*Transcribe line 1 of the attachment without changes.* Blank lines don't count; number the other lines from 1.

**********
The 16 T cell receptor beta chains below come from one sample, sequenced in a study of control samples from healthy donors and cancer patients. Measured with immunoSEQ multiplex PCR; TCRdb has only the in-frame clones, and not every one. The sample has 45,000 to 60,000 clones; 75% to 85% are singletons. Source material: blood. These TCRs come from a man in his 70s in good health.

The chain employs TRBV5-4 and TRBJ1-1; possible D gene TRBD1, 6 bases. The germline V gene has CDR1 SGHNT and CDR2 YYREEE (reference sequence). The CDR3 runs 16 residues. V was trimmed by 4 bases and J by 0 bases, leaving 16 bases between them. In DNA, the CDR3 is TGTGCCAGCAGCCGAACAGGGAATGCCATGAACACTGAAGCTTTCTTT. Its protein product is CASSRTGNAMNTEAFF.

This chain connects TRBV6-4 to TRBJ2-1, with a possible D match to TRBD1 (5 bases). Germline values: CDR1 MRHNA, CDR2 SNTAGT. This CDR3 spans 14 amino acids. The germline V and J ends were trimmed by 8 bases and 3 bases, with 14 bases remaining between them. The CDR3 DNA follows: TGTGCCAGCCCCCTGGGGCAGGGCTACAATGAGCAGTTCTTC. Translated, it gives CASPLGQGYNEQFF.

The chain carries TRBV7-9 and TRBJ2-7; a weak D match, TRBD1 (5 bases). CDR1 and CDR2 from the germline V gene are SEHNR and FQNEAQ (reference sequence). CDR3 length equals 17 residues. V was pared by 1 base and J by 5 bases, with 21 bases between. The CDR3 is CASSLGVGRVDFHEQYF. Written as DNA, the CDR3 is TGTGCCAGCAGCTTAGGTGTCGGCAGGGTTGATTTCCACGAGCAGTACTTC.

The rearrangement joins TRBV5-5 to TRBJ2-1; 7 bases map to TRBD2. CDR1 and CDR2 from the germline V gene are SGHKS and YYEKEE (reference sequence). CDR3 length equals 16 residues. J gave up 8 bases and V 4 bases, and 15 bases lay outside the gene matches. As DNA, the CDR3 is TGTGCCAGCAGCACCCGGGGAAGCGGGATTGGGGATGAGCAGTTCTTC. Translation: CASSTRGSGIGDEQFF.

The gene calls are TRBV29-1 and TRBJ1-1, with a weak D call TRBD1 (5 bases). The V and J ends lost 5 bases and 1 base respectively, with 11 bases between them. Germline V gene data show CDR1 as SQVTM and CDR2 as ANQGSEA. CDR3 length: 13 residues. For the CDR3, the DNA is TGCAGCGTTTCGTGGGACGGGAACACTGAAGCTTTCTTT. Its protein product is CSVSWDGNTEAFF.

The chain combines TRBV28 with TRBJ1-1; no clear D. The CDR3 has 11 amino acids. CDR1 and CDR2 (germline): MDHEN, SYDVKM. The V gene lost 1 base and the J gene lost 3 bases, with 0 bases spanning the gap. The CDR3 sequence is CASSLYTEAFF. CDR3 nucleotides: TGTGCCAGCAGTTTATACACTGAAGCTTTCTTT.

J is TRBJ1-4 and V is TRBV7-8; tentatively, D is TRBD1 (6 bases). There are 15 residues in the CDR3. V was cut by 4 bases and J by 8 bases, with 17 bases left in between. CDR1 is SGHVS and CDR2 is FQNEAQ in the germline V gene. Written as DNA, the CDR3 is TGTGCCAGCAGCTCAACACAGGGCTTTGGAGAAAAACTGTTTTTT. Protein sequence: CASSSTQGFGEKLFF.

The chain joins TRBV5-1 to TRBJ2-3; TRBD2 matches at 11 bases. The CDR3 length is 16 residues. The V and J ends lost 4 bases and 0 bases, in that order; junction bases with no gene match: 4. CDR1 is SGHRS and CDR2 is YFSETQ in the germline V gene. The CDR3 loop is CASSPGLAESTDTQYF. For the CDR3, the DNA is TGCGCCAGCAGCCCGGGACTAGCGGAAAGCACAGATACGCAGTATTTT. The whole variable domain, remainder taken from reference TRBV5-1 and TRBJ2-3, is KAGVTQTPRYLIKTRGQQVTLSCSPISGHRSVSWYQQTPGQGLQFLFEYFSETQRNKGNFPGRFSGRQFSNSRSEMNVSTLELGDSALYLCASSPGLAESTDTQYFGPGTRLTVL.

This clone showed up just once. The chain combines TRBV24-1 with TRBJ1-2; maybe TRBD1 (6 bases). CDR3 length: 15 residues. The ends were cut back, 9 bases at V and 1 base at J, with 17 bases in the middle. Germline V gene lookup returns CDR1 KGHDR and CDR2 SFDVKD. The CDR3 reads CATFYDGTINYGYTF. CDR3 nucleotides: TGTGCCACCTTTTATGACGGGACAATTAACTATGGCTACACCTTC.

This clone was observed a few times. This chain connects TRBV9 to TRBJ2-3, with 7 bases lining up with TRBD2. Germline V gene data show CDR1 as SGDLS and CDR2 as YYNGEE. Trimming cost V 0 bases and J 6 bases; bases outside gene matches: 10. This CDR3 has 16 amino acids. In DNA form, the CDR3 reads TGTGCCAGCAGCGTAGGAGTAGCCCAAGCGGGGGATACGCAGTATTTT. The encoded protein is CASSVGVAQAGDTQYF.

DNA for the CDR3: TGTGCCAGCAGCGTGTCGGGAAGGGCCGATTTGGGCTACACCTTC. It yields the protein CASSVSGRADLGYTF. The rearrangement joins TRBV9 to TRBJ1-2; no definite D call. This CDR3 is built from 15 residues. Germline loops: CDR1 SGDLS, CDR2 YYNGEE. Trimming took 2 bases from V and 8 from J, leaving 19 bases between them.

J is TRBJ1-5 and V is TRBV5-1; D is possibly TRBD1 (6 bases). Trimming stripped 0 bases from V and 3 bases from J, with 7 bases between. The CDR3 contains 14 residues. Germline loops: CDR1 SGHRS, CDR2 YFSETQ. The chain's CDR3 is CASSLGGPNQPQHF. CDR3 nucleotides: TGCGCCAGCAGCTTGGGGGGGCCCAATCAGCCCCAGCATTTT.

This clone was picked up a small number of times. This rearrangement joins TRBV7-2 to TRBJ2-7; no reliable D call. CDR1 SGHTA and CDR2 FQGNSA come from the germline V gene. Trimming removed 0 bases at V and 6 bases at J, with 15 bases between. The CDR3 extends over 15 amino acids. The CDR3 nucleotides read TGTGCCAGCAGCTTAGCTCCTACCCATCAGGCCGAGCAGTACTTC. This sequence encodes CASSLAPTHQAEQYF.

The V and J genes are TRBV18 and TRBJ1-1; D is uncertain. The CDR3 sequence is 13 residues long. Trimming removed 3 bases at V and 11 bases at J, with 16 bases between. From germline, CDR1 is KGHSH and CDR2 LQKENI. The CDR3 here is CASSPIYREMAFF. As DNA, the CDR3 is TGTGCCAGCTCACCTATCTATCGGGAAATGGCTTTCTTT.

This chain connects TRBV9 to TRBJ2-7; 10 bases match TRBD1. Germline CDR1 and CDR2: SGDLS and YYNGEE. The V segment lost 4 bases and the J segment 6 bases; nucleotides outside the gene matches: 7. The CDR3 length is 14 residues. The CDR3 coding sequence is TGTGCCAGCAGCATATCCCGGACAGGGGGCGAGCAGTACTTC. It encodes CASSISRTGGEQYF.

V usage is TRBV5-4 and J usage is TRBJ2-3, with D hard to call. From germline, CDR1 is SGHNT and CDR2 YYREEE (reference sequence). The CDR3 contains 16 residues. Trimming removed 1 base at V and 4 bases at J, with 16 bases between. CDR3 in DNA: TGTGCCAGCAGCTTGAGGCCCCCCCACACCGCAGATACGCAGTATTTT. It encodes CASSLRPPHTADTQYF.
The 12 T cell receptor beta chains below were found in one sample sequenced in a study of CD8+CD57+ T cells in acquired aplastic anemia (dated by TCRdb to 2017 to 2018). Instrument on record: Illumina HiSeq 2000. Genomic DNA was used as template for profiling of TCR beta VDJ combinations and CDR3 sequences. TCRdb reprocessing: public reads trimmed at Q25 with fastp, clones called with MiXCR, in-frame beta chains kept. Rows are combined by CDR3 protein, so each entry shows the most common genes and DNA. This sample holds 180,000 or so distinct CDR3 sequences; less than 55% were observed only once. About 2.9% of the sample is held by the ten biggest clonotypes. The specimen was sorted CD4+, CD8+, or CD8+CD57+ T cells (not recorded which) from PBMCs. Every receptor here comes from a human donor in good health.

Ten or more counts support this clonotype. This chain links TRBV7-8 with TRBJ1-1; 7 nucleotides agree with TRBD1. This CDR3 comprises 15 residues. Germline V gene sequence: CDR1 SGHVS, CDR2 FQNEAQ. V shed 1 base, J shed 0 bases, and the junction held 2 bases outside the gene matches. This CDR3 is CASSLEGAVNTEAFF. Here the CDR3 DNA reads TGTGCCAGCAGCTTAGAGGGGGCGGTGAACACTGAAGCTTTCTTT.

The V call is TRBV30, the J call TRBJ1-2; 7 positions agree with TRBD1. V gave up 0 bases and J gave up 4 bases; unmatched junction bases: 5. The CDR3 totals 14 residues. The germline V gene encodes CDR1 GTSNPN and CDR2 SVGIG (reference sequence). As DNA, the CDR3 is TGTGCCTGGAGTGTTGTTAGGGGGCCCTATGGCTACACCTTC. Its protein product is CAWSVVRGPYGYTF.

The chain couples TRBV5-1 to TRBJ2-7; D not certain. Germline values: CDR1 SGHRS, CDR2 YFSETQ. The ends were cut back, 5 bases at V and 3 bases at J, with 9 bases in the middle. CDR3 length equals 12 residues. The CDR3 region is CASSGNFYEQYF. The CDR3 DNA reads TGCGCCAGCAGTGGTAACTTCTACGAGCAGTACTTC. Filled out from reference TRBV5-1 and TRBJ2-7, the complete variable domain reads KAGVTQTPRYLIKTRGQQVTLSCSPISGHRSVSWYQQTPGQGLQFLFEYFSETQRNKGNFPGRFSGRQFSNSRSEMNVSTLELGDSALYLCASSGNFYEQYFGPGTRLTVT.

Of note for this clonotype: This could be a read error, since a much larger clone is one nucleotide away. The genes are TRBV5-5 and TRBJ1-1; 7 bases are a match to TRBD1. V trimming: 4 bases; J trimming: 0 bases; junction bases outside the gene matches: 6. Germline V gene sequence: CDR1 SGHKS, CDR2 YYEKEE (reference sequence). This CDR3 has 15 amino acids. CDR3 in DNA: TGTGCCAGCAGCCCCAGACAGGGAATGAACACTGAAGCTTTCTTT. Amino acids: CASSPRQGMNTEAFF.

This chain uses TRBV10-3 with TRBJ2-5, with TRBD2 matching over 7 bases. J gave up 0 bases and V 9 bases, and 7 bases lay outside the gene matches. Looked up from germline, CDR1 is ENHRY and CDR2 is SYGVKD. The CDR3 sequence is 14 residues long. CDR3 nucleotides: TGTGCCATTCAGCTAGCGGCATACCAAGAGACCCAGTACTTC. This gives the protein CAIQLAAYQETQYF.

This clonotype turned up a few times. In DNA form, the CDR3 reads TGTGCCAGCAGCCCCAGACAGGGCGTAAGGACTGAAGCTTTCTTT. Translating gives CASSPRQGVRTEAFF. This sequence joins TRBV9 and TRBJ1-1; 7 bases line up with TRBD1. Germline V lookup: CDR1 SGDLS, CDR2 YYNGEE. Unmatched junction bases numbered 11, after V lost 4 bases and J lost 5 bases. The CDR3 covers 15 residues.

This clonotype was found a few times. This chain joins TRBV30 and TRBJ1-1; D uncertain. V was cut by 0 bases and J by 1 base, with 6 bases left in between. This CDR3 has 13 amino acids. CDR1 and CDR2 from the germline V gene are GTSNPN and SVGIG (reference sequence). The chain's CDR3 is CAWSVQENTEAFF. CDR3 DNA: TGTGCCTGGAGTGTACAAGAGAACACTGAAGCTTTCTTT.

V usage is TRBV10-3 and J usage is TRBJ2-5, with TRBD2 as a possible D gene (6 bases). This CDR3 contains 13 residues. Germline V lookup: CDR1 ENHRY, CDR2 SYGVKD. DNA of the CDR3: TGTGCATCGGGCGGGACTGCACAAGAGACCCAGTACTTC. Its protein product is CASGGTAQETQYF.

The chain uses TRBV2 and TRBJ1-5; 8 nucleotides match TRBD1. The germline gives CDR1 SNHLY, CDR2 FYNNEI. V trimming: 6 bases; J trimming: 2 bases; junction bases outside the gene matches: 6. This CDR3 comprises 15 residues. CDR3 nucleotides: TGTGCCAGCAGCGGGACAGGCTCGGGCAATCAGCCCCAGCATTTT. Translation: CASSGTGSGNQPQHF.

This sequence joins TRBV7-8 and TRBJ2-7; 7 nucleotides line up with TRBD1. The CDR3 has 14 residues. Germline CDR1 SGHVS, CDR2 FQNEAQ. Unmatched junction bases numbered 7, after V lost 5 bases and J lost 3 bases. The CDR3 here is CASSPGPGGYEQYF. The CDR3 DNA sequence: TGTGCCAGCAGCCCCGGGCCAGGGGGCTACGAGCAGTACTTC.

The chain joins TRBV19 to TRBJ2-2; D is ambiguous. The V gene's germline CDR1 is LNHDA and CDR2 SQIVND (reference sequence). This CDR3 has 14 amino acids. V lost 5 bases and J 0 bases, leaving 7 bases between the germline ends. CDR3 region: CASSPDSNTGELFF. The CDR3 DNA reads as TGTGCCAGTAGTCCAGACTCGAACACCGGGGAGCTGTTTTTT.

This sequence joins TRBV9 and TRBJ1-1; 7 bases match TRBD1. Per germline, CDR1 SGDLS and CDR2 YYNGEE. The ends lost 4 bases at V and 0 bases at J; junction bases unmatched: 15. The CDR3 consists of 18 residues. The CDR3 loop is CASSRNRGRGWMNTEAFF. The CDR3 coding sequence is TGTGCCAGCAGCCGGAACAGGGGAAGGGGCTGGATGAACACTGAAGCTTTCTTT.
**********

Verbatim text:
The 16 T cell receptor beta chains below come from one sample, sequenced in a study of control samples from healthy donors and cancer patients. Measured with immunoSEQ multiplex PCR; TCRdb has only the in-frame clones, and not every one. The sample has 45,000 to 60,000 clones; 75% to 85% are singletons. Source material: blood. These TCRs come from a man in his 70s in good health.